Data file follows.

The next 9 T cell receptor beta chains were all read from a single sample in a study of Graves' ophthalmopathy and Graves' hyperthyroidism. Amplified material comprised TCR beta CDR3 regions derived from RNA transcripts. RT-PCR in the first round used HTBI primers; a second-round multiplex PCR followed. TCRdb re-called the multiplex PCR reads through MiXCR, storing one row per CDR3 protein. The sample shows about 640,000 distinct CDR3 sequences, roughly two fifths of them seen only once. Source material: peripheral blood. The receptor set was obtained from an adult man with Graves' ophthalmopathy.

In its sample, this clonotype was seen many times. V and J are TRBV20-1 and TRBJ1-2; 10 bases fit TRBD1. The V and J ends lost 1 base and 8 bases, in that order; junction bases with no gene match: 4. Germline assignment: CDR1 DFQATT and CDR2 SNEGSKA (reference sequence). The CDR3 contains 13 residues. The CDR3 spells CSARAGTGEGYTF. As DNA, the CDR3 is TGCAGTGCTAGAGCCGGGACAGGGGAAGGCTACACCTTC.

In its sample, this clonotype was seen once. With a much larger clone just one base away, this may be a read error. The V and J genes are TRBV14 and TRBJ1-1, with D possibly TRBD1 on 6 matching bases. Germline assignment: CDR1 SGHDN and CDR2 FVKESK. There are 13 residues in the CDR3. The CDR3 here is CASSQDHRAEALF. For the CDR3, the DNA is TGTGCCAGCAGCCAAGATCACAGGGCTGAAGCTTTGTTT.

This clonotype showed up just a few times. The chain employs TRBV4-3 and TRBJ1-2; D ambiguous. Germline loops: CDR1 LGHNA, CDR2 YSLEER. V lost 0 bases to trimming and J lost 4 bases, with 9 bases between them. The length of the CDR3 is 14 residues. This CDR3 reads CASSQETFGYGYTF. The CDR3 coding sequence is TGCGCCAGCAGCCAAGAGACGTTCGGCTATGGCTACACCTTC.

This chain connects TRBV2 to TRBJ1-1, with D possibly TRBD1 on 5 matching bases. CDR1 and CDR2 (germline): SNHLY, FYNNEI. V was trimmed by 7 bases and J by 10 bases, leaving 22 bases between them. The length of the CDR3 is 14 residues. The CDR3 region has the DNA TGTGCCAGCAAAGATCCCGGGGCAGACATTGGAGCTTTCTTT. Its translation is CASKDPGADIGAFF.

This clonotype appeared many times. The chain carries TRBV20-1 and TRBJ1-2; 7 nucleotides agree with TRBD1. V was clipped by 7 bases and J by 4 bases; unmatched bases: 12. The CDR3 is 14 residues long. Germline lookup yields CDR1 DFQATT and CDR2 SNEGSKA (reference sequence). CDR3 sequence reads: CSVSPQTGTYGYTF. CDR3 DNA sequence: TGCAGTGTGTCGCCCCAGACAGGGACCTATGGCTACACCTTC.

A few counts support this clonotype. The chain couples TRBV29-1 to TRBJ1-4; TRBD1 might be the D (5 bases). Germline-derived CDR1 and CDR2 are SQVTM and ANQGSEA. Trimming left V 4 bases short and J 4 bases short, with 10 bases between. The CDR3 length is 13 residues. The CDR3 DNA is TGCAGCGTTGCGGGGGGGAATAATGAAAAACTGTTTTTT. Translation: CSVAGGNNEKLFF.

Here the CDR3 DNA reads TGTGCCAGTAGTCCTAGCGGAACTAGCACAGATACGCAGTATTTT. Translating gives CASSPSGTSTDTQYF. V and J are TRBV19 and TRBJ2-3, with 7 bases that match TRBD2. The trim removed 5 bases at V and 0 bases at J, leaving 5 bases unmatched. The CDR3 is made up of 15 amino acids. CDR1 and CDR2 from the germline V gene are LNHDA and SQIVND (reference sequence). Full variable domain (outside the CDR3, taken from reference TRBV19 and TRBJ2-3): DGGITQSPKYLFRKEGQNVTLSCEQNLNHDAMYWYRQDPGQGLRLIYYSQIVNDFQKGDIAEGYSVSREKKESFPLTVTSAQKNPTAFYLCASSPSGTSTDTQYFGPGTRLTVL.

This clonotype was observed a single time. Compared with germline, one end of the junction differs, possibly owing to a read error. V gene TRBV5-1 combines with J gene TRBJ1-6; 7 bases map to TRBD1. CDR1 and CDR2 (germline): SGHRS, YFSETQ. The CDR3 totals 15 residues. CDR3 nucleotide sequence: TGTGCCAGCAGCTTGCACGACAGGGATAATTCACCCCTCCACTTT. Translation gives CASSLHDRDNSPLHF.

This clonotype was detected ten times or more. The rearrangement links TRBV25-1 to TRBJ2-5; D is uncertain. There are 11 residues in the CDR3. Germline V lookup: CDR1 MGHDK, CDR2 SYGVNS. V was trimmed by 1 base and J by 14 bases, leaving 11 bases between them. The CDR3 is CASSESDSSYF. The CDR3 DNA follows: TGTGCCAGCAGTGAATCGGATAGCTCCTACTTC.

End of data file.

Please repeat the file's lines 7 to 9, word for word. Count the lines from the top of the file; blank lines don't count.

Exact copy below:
A few counts support this clonotype. The chain couples TRBV29-1 to TRBJ1-4; TRBD1 might be the D (5 bases). Germline-derived CDR1 and CDR2 are SQVTM and ANQGSEA. Trimming left V 4 bases short and J 4 bases short, with 10 bases between. The CDR3 length is 13 residues. The CDR3 DNA is TGCAGCGTTGCGGGGGGGAATAATGAAAAACTGTTTTTT. Translation: CSVAGGNNEKLFF.

Here the CDR3 DNA reads TGTGCCAGTAGTCCTAGCGGAACTAGCACAGATACGCAGTATTTT. Translating gives CASSPSGTSTDTQYF. V and J are TRBV19 and TRBJ2-3, with 7 bases that match TRBD2. The trim removed 5 bases at V and 0 bases at J, leaving 5 bases unmatched. The CDR3 is made up of 15 amino acids. CDR1 and CDR2 from the germline V gene are LNHDA and SQIVND (reference sequence). Full variable domain (outside the CDR3, taken from reference TRBV19 and TRBJ2-3): DGGITQSPKYLFRKEGQNVTLSCEQNLNHDAMYWYRQDPGQGLRLIYYSQIVNDFQKGDIAEGYSVSREKKESFPLTVTSAQKNPTAFYLCASSPSGTSTDTQYFGPGTRLTVL.

This clonotype was observed a single time. Compared with germline, one end of the junction differs, possibly owing to a read error. V gene TRBV5-1 combines with J gene TRBJ1-6; 7 bases map to TRBD1. CDR1 and CDR2 (germline): SGHRS, YFSETQ. The CDR3 totals 15 residues. CDR3 nucleotide sequence: TGTGCCAGCAGCTTGCACGACAGGGATAATTCACCCCTCCACTTT. Translation gives CASSLHDRDNSPLHF.